Writing this issue’s column has been like ripping off a Band-Aid … slow, and painful … taken one little bit at a time, each word more agonizing than the next. At press time, it’s been exactly one week since the world learned of Robin Williams’ tragic death. The news hit me like a ton of bricks. Celebrity accidents and overdoses come and go so commonly these days, it feels natural to shake your head and think, what a shame. But this one hurts.
There is no denying that Robin Williams was a one-of-a-kind comedic genius. He had a brilliant mind that ran a mile a minute and a mouth that could just barely keep up with the speed of his humor. His talent was immense, and it’s easy to feel like his death is a “waste” of that gift. The surrounding circumstances paint an ugly picture of the mental health stigma we have in today’s society, and in the months that follow, it is my hope that people use Robin as a reason to explore their own contributions to this devastating affliction. But that’s still not why it hurts.
Selfishly, I believe his death affects my generation more so than others. This celebrity, this wonderful man, impacted our childhoods and rooted his many voices permanently into our memories. I’ve seen it affecting my friends nearly every day since, with the relentless hashtagging of #RIPRobinWilliams, Facebook statuses comprised of movie quotes, and every so often, the simple declaration of disbelief: “I can’t believe he’s gone.”
“Aladdin” hit theaters just a month before I turned five, in the midst of a ‘90s streak of Robin’s family-friendly films. His face is emblazoned across last week’s issue of Entertainment Weekly; in their tribute to him, there is a line that brought tears to my eyes simply because it is an undeniable fact: “It’s hard to think of a single sentence Genie uttered that didn’t become etched in the brains of a generation of children.” Robin had that effect on all of us.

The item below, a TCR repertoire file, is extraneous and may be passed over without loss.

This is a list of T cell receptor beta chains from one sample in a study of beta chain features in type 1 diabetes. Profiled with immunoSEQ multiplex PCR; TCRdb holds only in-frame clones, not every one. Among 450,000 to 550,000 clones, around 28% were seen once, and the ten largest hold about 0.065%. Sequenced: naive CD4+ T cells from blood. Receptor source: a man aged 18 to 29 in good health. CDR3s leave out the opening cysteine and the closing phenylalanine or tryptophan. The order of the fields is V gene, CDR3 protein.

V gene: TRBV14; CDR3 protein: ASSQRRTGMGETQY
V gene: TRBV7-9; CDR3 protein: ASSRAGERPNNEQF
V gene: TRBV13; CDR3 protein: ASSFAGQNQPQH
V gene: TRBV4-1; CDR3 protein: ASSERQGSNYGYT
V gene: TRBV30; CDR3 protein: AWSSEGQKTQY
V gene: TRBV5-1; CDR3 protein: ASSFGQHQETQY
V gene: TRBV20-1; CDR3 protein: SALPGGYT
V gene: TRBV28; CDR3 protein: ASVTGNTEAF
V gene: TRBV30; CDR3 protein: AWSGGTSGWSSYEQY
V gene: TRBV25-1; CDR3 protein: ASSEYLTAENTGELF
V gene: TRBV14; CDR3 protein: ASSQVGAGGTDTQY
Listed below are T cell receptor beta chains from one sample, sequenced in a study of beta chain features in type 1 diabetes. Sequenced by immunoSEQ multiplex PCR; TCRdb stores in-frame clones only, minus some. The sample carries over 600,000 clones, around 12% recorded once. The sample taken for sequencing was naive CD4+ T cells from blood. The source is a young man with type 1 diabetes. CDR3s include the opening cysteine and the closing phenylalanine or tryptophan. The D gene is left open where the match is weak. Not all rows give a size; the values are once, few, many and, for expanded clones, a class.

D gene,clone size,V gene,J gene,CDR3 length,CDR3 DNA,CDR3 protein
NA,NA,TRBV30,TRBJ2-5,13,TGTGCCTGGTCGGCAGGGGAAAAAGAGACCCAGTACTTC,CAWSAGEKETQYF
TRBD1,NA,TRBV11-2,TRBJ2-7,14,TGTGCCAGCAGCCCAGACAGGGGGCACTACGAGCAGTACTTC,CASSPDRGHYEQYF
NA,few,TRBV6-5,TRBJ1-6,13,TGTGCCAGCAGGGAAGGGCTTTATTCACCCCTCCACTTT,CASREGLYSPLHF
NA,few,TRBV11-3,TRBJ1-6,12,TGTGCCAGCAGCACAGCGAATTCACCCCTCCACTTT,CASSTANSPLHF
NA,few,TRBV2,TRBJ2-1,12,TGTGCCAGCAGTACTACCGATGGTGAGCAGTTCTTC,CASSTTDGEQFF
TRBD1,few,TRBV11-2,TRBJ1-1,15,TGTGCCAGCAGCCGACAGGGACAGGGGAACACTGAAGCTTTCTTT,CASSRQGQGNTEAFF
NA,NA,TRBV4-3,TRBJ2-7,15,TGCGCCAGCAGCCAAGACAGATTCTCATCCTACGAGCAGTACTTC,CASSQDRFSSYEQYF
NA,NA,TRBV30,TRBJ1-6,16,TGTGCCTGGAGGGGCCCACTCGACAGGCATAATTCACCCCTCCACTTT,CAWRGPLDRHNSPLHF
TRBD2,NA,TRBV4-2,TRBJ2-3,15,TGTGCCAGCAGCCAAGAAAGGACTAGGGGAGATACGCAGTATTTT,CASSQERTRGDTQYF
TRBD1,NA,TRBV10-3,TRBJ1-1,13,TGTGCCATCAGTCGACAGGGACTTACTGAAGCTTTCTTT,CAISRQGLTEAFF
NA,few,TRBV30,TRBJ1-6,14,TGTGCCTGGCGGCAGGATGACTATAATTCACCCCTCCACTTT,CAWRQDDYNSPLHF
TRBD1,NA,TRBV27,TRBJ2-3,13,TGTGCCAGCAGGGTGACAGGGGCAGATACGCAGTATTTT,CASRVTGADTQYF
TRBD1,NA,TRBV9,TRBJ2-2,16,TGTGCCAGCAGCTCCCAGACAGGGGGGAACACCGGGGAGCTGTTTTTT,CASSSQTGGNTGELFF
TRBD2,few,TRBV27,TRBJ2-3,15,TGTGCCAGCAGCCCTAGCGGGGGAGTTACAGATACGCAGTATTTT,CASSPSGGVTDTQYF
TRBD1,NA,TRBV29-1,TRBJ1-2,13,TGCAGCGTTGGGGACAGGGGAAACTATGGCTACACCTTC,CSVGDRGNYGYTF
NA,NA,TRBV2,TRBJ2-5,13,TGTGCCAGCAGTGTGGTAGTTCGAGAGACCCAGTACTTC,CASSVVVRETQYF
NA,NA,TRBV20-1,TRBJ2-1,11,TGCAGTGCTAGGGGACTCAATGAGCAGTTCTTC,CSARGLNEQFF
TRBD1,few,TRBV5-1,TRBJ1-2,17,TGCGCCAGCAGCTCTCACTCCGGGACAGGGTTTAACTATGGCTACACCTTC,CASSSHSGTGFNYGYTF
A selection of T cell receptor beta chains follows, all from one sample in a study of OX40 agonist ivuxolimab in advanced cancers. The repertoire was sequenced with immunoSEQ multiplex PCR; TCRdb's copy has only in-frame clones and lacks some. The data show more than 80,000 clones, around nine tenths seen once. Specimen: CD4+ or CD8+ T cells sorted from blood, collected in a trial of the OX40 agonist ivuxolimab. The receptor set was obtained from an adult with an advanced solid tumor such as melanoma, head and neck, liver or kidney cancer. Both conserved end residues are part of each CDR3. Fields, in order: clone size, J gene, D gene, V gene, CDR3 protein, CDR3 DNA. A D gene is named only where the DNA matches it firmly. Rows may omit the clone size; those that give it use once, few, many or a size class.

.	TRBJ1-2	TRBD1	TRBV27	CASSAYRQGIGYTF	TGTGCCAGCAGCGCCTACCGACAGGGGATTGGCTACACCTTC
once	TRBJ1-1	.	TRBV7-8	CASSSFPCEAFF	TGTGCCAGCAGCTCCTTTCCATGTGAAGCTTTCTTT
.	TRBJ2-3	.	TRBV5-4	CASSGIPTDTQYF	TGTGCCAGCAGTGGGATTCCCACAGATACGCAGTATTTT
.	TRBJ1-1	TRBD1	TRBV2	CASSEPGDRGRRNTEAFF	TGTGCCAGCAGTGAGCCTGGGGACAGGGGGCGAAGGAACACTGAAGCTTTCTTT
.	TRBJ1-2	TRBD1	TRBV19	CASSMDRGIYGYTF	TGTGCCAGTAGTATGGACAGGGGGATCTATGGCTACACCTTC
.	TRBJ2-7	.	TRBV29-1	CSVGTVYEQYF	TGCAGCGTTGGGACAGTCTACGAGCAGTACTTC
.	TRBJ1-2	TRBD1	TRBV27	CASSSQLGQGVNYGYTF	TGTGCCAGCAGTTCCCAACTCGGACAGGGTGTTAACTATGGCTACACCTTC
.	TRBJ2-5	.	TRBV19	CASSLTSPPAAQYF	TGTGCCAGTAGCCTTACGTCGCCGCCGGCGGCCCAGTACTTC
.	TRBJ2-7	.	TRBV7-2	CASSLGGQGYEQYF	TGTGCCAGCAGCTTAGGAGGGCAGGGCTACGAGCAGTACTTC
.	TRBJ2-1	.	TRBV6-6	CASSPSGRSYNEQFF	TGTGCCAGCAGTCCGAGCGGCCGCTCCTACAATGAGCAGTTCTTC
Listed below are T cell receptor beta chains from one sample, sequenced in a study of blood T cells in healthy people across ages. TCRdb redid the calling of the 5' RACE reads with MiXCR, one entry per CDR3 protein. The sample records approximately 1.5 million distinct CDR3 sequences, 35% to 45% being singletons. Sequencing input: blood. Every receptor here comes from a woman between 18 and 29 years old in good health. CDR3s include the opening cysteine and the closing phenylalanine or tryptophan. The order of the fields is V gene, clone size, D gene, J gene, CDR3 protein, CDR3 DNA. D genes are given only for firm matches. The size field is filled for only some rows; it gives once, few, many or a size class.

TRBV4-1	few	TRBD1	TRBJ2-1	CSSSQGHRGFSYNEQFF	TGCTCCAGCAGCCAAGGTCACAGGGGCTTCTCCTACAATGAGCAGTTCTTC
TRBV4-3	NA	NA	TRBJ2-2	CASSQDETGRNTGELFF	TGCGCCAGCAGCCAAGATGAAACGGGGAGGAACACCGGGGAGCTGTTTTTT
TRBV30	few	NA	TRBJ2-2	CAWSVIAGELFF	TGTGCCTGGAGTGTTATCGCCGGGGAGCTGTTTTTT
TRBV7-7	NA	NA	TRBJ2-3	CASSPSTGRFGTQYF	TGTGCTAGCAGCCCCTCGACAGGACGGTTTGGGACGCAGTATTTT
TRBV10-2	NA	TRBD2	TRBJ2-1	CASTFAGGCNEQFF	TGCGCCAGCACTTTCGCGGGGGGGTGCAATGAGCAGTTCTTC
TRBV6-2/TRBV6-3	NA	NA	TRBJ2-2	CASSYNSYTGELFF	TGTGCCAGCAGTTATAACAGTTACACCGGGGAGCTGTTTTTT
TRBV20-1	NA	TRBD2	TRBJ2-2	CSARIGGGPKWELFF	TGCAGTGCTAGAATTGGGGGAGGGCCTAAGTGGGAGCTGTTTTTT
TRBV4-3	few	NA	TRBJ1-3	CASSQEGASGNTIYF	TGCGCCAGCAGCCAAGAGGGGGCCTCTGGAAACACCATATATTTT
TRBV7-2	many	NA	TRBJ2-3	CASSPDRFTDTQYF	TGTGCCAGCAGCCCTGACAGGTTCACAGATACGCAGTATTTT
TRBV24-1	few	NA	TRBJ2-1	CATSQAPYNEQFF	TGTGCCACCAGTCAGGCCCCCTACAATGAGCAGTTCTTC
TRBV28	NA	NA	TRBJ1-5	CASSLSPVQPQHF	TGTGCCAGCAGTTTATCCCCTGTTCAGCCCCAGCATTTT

Throughout the next few years, he morphed himself into characters that lit up the big screen like a live wire, whether he was a mad scientist creating bouncy green goo or a confused young boy in the body of a middle-aged man. His zany mannerisms and eclectic voices gave erratic life to any script he touched. You never felt as though you were laughing at him; it was the sheer joy he exuded from playing such roles that gave those full-belly laughs the perfect notes of admiration and affection.
It’s now, in the melancholy re-watching of some of his best work, that I regret not partaking in more of Robin’s serious side. I’ve never seen his Oscar-winning performance in “Good Will Hunting,” nor his pivotal portrayal of teacher John Keating in “Dead Poets Society.” As a lover of both words and film, it’s the latter that particularly stings.
Witnessing the outpouring of love for a man we never actually met has been a poignant experience over the last several days, one that I think shows just how deeply Robin’s career touched so many. For those of us who grew up on his movies, we’re not grieving the loss of Robin Williams alone … we’re also mourning Mrs. Doubtfire … and Armand Goldman … and Peter Pan … and Patch Adams … and Alan Parrish … and our beloved Genie. And that’s why it breaks our hearts to say goodbye. ♥
Check back next week for a POP exclusive featuring Danielle’s favorite Robin Williams movies and scenes.